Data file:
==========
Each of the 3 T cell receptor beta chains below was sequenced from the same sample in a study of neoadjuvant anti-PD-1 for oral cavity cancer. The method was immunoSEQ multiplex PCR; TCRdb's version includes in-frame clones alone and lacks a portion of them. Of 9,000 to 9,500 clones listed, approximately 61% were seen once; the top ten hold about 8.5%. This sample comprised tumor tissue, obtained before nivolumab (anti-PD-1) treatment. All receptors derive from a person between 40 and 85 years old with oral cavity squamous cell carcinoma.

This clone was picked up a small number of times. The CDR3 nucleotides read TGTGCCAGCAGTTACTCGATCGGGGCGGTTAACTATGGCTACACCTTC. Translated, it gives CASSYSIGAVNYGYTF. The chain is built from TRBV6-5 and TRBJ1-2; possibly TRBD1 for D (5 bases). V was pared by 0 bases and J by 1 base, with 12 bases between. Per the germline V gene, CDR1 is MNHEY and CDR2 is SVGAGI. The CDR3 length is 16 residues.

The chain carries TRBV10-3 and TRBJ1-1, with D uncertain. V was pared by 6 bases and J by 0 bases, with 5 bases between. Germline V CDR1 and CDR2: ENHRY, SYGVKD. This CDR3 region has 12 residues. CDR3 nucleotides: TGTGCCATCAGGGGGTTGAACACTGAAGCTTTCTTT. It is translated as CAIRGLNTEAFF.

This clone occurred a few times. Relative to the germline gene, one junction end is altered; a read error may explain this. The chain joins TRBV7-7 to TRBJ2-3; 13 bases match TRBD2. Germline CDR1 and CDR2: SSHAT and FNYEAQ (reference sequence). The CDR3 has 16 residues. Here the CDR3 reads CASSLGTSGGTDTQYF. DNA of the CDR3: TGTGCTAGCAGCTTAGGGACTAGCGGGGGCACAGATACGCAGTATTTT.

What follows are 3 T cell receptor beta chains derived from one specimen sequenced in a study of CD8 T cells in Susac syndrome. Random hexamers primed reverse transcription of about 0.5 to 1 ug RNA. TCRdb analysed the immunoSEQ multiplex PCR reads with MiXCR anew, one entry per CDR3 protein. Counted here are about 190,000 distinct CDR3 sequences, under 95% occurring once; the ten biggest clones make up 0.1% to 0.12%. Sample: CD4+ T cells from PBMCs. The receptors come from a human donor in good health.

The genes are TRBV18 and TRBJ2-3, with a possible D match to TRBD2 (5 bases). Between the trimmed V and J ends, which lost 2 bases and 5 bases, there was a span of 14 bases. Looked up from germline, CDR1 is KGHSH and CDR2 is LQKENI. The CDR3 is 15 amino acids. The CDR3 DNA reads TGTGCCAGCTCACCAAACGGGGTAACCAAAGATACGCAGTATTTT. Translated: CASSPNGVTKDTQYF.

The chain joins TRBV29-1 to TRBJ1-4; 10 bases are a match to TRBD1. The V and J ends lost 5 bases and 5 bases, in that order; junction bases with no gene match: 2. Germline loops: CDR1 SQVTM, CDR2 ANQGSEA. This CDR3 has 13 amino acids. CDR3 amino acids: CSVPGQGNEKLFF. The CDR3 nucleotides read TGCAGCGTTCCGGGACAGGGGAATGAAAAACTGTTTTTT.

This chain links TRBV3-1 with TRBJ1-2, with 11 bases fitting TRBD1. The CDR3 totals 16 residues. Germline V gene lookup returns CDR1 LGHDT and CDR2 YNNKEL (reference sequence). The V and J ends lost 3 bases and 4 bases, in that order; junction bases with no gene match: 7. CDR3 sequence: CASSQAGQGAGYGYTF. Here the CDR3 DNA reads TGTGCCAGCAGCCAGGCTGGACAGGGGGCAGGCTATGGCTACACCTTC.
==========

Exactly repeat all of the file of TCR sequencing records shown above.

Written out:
Each of the 3 T cell receptor beta chains below was sequenced from the same sample in a study of neoadjuvant anti-PD-1 for oral cavity cancer. The method was immunoSEQ multiplex PCR; TCRdb's version includes in-frame clones alone and lacks a portion of them. Of 9,000 to 9,500 clones listed, approximately 61% were seen once; the top ten hold about 8.5%. This sample comprised tumor tissue, obtained before nivolumab (anti-PD-1) treatment. All receptors derive from a person between 40 and 85 years old with oral cavity squamous cell carcinoma.

This clone was picked up a small number of times. The CDR3 nucleotides read TGTGCCAGCAGTTACTCGATCGGGGCGGTTAACTATGGCTACACCTTC. Translated, it gives CASSYSIGAVNYGYTF. The chain is built from TRBV6-5 and TRBJ1-2; possibly TRBD1 for D (5 bases). V was pared by 0 bases and J by 1 base, with 12 bases between. Per the germline V gene, CDR1 is MNHEY and CDR2 is SVGAGI. The CDR3 length is 16 residues.

The chain carries TRBV10-3 and TRBJ1-1, with D uncertain. V was pared by 6 bases and J by 0 bases, with 5 bases between. Germline V CDR1 and CDR2: ENHRY, SYGVKD. This CDR3 region has 12 residues. CDR3 nucleotides: TGTGCCATCAGGGGGTTGAACACTGAAGCTTTCTTT. It is translated as CAIRGLNTEAFF.

This clone occurred a few times. Relative to the germline gene, one junction end is altered; a read error may explain this. The chain joins TRBV7-7 to TRBJ2-3; 13 bases match TRBD2. Germline CDR1 and CDR2: SSHAT and FNYEAQ (reference sequence). The CDR3 has 16 residues. Here the CDR3 reads CASSLGTSGGTDTQYF. DNA of the CDR3: TGTGCTAGCAGCTTAGGGACTAGCGGGGGCACAGATACGCAGTATTTT.

What follows are 3 T cell receptor beta chains derived from one specimen sequenced in a study of CD8 T cells in Susac syndrome. Random hexamers primed reverse transcription of about 0.5 to 1 ug RNA. TCRdb analysed the immunoSEQ multiplex PCR reads with MiXCR anew, one entry per CDR3 protein. Counted here are about 190,000 distinct CDR3 sequences, under 95% occurring once; the ten biggest clones make up 0.1% to 0.12%. Sample: CD4+ T cells from PBMCs. The receptors come from a human donor in good health.

The genes are TRBV18 and TRBJ2-3, with a possible D match to TRBD2 (5 bases). Between the trimmed V and J ends, which lost 2 bases and 5 bases, there was a span of 14 bases. Looked up from germline, CDR1 is KGHSH and CDR2 is LQKENI. The CDR3 is 15 amino acids. The CDR3 DNA reads TGTGCCAGCTCACCAAACGGGGTAACCAAAGATACGCAGTATTTT. Translated: CASSPNGVTKDTQYF.

The chain joins TRBV29-1 to TRBJ1-4; 10 bases are a match to TRBD1. The V and J ends lost 5 bases and 5 bases, in that order; junction bases with no gene match: 2. Germline loops: CDR1 SQVTM, CDR2 ANQGSEA. This CDR3 has 13 amino acids. CDR3 amino acids: CSVPGQGNEKLFF. The CDR3 nucleotides read TGCAGCGTTCCGGGACAGGGGAATGAAAAACTGTTTTTT.

This chain links TRBV3-1 with TRBJ1-2, with 11 bases fitting TRBD1. The CDR3 totals 16 residues. Germline V gene lookup returns CDR1 LGHDT and CDR2 YNNKEL (reference sequence). The V and J ends lost 3 bases and 4 bases, in that order; junction bases with no gene match: 7. CDR3 sequence: CASSQAGQGAGYGYTF. Here the CDR3 DNA reads TGTGCCAGCAGCCAGGCTGGACAGGGGGCAGGCTATGGCTACACCTTC.